in its rear, and, replacing two of their regiments with the Twentieth Indiana and Thirty-seventh New York, of my division, throwing pickets well to the front, and dislodging the enemy from a house in the little field in my front, bivouacked my command.
At daylight, after consultation with Major-General Howard, I occupied the line through the woods south of the Plank road and connected with his left. At this time General Graham reported with his brigade. About 8 o'clock, I reported to Major-General Sickles that a continuous column of infantry, trains, and ambulances was passing my front toward the right, and that I should give it a few shots from Clark's rifled battery. Sending a section to a good point in the little field in my front, it opened with effect, the column double-quicking past the point reached by our shots. I then ordered the battery to the same position, and threw the column into great confusion as the battery poured its well-directed shot into its midst.
At 12 m. of May 2, I received orders from Major-General Sickles to follow the enemy, pierce the column, and gain possession of the road over which it was passing. Colonel Berdan reported to me at the same time with his sharpshooters. The Twentieth Indiana, Colonel John Wheeler, entered the woods and ascended the will, driving the skirmishers of the enemy before them. We quickly bridged Scott's Run with rails, and, crossing Berdan's Sharpshooters, ordered Colonel Berdan to advance rapidly toward the road at the point we had reached with our artillery, which was to the left. Hayman's brigade was ordered to follow and attack the enemy, if found between the point of entrance and the road alluded to.
The firing increasing, I sent for Graham's brigade, to keep my connections complete, and then sent for Ward's brigade as we advanced, crossing all over the small creek, which was some 5 feet deep, with high banks. We met with no serious opposition until reaching the forge, which was occupied by a company. Berdan's Sharpshooters, with great skill, captured this company. The enemy now opened on me with a battery placed near Welford's house, near the road that I intended to take. I sent back for Turnbull's battery, which, after an exciting artillery duel, drove off the enemy. The fire upon my left flank from musketry was galling, and at this point I received orders from Major-General Sickles to wait for the advance of General Whipple's division and a brigade from the Twelfth Corps, on my left. I rode to the rear, and pointed out to General Whipple the position to be taken by him on my left. On my return to the front, Brigadier-General Barlow, commanding a brigade of the Eleventh Corps, reported to me that he was on my right, and had completed the connection between in and his corps. I now sent forward the Twentieth Indiana and Fifth Michigan to support the sharpshooters, and ordered them to advance toward the road. The movement was quite successful, as a capture of some 180 prisoners was almost immediately made by the party.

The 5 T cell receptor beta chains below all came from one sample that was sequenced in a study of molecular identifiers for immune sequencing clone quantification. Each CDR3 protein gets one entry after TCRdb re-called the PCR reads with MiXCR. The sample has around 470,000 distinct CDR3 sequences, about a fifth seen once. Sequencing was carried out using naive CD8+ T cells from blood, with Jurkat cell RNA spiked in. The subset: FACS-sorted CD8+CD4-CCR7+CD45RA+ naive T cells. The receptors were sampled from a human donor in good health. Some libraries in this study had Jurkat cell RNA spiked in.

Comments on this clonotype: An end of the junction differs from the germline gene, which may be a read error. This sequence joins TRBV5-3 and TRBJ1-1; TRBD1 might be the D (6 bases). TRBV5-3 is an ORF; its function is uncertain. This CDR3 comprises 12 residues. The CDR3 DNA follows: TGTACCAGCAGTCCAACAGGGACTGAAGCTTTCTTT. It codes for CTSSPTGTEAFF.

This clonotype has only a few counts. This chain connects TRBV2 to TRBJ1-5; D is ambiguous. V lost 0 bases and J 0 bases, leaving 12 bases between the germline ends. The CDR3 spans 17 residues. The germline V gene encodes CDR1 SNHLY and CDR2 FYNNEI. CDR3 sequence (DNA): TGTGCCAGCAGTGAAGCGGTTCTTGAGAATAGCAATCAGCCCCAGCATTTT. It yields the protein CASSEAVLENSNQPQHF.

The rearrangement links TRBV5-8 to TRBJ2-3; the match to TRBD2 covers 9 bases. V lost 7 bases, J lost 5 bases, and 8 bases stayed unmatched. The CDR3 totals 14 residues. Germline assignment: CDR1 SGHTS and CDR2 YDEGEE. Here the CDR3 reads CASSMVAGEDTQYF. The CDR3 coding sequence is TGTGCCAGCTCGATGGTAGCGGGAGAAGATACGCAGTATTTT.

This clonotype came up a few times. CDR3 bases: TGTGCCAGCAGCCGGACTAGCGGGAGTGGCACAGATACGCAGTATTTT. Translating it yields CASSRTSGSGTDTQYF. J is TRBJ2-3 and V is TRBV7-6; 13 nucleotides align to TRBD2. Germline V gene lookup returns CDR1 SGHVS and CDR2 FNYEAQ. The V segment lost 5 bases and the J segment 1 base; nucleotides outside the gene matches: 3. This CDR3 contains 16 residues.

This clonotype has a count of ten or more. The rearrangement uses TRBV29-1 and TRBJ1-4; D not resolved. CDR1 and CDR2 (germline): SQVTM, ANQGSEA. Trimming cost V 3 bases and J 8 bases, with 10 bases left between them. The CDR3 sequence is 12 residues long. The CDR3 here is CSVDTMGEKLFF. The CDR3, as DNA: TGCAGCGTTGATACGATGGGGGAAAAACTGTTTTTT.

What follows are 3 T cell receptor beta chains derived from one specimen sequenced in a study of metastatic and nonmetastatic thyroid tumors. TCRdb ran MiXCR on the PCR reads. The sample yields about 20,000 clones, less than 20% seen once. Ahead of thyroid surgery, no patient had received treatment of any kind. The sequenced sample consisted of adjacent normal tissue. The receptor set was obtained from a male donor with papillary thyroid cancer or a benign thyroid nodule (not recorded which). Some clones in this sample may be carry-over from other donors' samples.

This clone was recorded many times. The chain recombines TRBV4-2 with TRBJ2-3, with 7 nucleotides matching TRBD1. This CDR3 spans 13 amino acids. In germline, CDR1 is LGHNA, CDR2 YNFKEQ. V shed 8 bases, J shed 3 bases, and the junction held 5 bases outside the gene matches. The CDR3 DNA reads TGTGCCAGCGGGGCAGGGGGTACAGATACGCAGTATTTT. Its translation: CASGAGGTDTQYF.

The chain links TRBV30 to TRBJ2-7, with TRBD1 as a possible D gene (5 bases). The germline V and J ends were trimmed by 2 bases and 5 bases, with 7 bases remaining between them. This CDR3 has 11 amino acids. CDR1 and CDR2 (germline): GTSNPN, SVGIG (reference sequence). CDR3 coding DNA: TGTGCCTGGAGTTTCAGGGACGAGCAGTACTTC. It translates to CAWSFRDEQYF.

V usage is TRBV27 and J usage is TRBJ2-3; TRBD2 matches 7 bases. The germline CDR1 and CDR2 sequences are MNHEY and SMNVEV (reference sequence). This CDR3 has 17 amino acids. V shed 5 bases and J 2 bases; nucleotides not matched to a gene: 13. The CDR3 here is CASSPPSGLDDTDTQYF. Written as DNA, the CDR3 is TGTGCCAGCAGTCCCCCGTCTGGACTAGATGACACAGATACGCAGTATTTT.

At about 6.30 p.m. I received orders from Captain Alexander Moore, of Major-General Hooker's staff, to advance rapidly, which I did, taking the road, and placing Randolph's battery, which I had ordered up, in position, poured a well-directed fire on the retreating column of the enemy.
In this advance Hayman's brigade led, followed by Graham's and Ward's, General Ward keeping open the communication to the forge. Sending out scouts, I found the enemy in some force on three sides, and, disposing of my troops to meet attack from any direction, I was preparing to bivouac when I was informed by Lieutenant-Colonel Hart